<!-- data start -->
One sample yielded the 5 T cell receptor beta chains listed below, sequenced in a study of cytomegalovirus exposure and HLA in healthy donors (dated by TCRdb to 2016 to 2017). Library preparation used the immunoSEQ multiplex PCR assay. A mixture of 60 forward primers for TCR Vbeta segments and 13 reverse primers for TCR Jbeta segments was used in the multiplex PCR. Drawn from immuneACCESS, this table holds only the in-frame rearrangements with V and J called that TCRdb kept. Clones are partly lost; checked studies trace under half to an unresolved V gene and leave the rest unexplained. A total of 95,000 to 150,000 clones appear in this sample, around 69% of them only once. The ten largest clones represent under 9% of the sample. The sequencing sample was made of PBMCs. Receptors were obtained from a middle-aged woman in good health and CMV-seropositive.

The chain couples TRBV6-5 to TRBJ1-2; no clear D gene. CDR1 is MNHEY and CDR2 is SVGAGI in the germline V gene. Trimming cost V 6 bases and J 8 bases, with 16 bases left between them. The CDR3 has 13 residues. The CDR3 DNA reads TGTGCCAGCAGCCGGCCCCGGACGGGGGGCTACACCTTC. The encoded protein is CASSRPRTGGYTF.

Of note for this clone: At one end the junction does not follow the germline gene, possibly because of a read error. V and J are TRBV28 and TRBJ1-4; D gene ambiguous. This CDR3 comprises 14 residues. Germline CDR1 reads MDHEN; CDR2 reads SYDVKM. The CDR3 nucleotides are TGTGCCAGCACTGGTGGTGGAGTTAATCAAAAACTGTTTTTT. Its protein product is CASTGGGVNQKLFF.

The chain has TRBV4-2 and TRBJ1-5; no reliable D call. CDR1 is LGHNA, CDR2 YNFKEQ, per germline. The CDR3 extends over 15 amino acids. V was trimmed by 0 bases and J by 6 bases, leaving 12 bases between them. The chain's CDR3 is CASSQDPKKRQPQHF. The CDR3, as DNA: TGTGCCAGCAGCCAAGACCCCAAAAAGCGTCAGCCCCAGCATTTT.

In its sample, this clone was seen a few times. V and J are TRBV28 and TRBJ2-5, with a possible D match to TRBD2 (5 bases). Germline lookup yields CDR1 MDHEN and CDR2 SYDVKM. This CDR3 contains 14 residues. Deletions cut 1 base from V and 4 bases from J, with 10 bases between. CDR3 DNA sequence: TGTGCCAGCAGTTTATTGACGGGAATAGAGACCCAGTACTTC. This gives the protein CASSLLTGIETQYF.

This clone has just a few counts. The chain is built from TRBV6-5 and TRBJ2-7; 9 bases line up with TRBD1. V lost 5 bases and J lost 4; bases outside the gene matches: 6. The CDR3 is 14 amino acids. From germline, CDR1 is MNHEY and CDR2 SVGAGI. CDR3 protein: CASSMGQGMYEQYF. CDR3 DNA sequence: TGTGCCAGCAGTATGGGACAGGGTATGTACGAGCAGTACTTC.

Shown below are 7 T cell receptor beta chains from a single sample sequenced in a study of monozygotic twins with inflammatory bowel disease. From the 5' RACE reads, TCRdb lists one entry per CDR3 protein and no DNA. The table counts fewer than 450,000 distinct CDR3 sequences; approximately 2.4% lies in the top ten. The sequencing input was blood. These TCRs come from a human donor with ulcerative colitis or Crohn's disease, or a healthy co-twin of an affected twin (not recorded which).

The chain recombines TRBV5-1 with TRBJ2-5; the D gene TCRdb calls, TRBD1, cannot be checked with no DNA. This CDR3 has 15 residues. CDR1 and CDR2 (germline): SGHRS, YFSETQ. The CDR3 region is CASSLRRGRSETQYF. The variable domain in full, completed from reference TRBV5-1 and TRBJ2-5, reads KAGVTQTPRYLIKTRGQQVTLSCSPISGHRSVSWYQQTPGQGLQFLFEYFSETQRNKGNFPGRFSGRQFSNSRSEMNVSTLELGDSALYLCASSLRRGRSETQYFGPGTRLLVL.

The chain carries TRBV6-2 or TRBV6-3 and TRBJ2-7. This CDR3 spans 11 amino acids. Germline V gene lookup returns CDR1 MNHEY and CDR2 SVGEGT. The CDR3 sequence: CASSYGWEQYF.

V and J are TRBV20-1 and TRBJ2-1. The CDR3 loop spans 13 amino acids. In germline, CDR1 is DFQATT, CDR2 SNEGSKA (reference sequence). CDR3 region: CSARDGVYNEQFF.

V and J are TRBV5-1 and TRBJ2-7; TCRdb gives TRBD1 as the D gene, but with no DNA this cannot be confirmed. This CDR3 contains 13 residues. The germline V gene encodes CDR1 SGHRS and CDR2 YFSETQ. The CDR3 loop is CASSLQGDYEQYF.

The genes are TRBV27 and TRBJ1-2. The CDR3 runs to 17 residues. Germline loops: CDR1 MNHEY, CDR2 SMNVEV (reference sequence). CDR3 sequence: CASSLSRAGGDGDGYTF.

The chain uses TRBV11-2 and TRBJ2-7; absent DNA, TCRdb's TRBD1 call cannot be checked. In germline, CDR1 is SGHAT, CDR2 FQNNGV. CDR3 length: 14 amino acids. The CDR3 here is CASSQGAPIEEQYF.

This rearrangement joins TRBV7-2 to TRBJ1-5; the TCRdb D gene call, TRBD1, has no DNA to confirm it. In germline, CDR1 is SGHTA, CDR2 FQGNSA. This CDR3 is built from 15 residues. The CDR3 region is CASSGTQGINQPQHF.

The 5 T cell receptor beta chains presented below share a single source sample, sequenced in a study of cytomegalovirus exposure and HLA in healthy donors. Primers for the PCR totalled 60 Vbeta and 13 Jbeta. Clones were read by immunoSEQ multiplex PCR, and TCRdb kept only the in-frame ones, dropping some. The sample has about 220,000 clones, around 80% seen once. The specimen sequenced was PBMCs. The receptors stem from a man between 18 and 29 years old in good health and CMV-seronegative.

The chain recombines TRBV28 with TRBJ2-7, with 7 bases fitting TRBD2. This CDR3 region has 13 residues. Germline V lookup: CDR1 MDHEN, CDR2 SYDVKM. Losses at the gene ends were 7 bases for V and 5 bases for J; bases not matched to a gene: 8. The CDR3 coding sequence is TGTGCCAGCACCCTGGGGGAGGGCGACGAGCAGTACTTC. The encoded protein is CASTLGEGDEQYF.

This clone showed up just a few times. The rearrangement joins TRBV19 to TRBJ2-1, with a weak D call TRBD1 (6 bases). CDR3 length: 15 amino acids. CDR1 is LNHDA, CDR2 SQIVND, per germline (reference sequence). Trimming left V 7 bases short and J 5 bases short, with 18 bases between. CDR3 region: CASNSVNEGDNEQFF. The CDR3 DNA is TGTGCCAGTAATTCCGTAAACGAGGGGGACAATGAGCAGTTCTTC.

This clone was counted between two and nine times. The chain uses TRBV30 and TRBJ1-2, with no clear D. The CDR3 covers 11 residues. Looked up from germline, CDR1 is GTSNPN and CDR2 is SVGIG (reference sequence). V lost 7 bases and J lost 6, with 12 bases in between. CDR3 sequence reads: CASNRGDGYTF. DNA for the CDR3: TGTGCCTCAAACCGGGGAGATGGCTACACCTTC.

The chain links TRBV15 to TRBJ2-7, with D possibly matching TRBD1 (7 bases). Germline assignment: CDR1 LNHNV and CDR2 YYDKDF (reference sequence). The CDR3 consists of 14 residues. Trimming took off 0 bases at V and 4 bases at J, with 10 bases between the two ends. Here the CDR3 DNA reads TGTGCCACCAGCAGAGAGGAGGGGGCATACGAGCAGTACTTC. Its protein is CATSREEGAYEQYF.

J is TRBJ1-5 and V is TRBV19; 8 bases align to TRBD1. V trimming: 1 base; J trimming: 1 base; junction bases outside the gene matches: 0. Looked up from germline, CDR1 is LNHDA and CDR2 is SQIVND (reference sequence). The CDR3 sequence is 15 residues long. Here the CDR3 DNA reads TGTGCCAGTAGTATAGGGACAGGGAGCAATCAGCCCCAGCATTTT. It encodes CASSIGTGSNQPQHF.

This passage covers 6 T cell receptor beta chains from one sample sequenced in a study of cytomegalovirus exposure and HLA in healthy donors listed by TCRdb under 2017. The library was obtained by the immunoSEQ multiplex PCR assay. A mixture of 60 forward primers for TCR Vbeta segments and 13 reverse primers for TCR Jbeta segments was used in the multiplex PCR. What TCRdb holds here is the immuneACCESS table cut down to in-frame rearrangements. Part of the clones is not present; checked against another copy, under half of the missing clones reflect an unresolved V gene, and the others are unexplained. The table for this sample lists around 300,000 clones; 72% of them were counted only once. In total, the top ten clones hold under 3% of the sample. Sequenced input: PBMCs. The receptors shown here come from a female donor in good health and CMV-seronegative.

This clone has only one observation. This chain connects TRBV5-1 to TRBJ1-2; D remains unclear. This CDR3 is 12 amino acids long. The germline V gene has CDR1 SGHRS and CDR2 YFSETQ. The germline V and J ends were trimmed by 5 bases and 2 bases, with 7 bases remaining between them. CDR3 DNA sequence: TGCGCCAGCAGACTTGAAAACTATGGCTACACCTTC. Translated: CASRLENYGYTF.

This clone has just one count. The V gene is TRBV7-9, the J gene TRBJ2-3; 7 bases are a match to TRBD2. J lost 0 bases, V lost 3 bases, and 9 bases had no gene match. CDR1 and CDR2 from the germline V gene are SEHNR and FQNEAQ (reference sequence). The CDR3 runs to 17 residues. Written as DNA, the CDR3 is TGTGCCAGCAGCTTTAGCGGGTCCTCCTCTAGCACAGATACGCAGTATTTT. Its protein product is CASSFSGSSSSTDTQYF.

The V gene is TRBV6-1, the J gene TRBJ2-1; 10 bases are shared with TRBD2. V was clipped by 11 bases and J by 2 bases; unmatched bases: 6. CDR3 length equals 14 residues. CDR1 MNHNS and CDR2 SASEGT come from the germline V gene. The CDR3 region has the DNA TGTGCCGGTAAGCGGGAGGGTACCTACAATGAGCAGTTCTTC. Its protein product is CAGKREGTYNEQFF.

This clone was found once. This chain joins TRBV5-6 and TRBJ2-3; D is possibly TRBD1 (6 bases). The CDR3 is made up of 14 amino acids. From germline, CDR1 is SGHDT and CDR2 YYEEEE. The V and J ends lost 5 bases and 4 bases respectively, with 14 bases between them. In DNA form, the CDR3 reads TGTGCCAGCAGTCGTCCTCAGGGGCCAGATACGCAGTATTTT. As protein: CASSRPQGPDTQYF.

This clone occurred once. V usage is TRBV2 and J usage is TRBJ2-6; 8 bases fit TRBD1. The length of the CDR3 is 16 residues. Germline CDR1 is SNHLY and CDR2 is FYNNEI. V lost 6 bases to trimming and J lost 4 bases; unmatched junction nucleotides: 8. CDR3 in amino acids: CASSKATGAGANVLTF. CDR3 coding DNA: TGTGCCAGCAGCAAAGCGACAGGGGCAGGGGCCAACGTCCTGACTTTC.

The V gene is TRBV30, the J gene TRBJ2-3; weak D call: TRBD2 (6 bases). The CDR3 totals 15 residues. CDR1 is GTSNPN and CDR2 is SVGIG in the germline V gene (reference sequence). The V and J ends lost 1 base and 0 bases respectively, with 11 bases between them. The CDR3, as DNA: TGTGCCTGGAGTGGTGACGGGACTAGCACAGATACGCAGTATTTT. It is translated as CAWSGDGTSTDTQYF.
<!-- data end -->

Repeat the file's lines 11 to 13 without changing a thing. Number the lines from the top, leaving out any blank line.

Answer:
V and J are TRBV5-1 and TRBJ2-7; TCRdb gives TRBD1 as the D gene, but with no DNA this cannot be confirmed. This CDR3 contains 13 residues. The germline V gene encodes CDR1 SGHRS and CDR2 YFSETQ. The CDR3 loop is CASSLQGDYEQYF.

The genes are TRBV27 and TRBJ1-2. The CDR3 runs to 17 residues. Germline loops: CDR1 MNHEY, CDR2 SMNVEV (reference sequence). CDR3 sequence: CASSLSRAGGDGDGYTF.

The chain uses TRBV11-2 and TRBJ2-7; absent DNA, TCRdb's TRBD1 call cannot be checked. In germline, CDR1 is SGHAT, CDR2 FQNNGV. CDR3 length: 14 amino acids. The CDR3 here is CASSQGAPIEEQYF.